Were you concerned you hadn’t done enough to be offered a second year with the CDR Yamaha team in 2018?
Not really. At the end of the season, I spoke with Craig Dack. He was happy with the speed and potential I’d shown in the Supercross season. I think he realised he hadn’t seen what I was really capable of, so he offered me another one-year deal for 2018.

How much improvement do you think you’ve got in you?
A fair bit, actually. Having areas of your riding that you need to work on is always a positive thing as it means there’s room for improvement. And having a super-experienced guy like Craig Dack in your corner is a huge advantage. He knows how badly I want to win and how hard I’m willing to work to make that happen, and he’s able to identify the key areas where I can improve my game and win. He’s been there and done it himself, and as a team manager and owner, he’s got many other riders there.

With your teammate, Dean Ferris, being the reigning and two-time MX champ, and runner-up in the past two SX titles, do you feel like you’re in his shadow a bit?
A little. Dean has obviously been riding consistently well, but I see that having him as a teammate is a positive thing. I think it put a bit less pressure on me during the time I was coming back from the wrist injury, plus it gives me something to peg myself against every time we get out on the practice track. Dean and I were really close in the Supercross, and I know how fast I can be at motocross when I’m fit and strong. And I’ve learned a lot in the past year about my off-bike training and diet, so I’m really excited about the upcoming motocross season.

Some riders, such as Dean, get themselves in the zone by being serious and super-focused, whereas you’ve always tended to do better when you’re relaxed and having fun. Does that still work for you in the cutthroat factory team world?
I think most racers ride better when they’re having fun. When I get really angry and serious, I ride really fast, but I usually crash in the process [laughs], so keeping it fun is important for me. It’s true that when I joined the CDR Yamaha team, I had to learn to take things more seriously and be more organised and disciplined in my approach. So these days, I keep the fun aspect with the whip videos I post on my social media. In that world, people follow you when you’re having fun. But what they don’t see is all the hard work and training I put in before I go out and cut loose for the camera.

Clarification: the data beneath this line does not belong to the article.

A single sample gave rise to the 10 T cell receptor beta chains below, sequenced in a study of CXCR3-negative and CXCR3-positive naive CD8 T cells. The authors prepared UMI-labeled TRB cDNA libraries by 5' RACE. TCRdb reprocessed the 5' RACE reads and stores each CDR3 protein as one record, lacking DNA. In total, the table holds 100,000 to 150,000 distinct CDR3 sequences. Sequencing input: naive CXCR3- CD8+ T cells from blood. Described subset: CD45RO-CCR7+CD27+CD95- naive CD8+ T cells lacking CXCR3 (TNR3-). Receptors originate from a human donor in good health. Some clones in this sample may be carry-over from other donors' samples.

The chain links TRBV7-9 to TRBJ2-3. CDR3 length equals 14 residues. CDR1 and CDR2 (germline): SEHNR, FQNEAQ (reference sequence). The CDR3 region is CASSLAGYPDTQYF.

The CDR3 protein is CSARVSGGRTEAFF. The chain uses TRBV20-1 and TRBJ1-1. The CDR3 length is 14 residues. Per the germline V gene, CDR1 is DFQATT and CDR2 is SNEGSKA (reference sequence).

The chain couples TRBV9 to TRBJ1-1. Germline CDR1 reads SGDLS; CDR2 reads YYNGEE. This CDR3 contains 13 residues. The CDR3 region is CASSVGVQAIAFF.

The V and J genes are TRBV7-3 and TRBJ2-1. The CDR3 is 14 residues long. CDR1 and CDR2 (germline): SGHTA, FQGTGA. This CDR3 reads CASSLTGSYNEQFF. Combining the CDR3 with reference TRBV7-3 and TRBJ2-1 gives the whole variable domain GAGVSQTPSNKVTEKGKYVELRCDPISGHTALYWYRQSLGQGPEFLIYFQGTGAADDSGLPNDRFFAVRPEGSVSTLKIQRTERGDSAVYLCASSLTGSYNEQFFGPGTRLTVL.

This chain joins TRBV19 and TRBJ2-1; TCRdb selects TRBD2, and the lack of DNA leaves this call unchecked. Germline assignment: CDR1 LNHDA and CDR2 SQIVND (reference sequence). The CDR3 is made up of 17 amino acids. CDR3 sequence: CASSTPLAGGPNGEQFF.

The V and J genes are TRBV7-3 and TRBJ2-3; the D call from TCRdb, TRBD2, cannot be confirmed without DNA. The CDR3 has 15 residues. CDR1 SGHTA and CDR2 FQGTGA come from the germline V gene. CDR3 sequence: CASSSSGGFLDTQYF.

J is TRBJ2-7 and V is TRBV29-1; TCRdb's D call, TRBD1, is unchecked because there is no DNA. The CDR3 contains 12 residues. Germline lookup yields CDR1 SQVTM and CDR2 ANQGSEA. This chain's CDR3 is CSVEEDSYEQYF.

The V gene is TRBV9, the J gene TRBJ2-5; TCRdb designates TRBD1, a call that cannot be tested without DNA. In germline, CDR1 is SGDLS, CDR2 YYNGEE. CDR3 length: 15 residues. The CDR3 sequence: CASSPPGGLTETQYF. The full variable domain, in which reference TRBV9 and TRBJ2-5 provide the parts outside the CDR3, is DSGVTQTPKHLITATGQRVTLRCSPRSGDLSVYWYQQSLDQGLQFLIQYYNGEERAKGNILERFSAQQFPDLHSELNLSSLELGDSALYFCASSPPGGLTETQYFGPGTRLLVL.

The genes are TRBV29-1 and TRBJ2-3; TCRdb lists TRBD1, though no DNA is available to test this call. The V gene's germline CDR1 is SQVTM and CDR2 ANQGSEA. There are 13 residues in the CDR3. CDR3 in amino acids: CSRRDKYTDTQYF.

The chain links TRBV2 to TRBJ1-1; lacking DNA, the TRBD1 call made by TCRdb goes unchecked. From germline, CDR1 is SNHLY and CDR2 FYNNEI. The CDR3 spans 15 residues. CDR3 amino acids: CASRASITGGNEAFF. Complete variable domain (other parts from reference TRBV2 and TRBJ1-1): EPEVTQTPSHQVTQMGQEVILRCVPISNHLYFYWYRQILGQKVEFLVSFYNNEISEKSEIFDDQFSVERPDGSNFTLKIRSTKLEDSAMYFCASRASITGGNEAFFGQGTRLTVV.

Does it bother you that many people know you better from your videos than your racing? That ‘Child’s Mind’ video you did got something like 90,000 views!
No, it doesn’t bother me. Even if it did, I’ve got the opportunity to change that by doing well in the 2018 race season. I just really enjoy filming, and I think that’s why my videos work so well. I grew up with Bret Trigg as one of my best mates, and he’s a top videographer who taught me a lot about filming and editing. Mate, I live in Benalla and there’s not that much to do around here [laughs], so putting videos together is a good distraction outside racing.

By the looks of your Instgram, you’re swinging off a fishing rod a fair bit too!
Yeah, that’s fair to say [laughs]. I live right next to some rivers that are really good for fishing, so it’s easy to sneak off for a fish in the afternoon.

The other standout thing about Craig Dack is the loyalty his CDR team has had to many sponsors – one of which is Monza Imports, who distribute Fox and Shift in Australia. So how did it work out that you and Dean wore different brands of riding gear last year?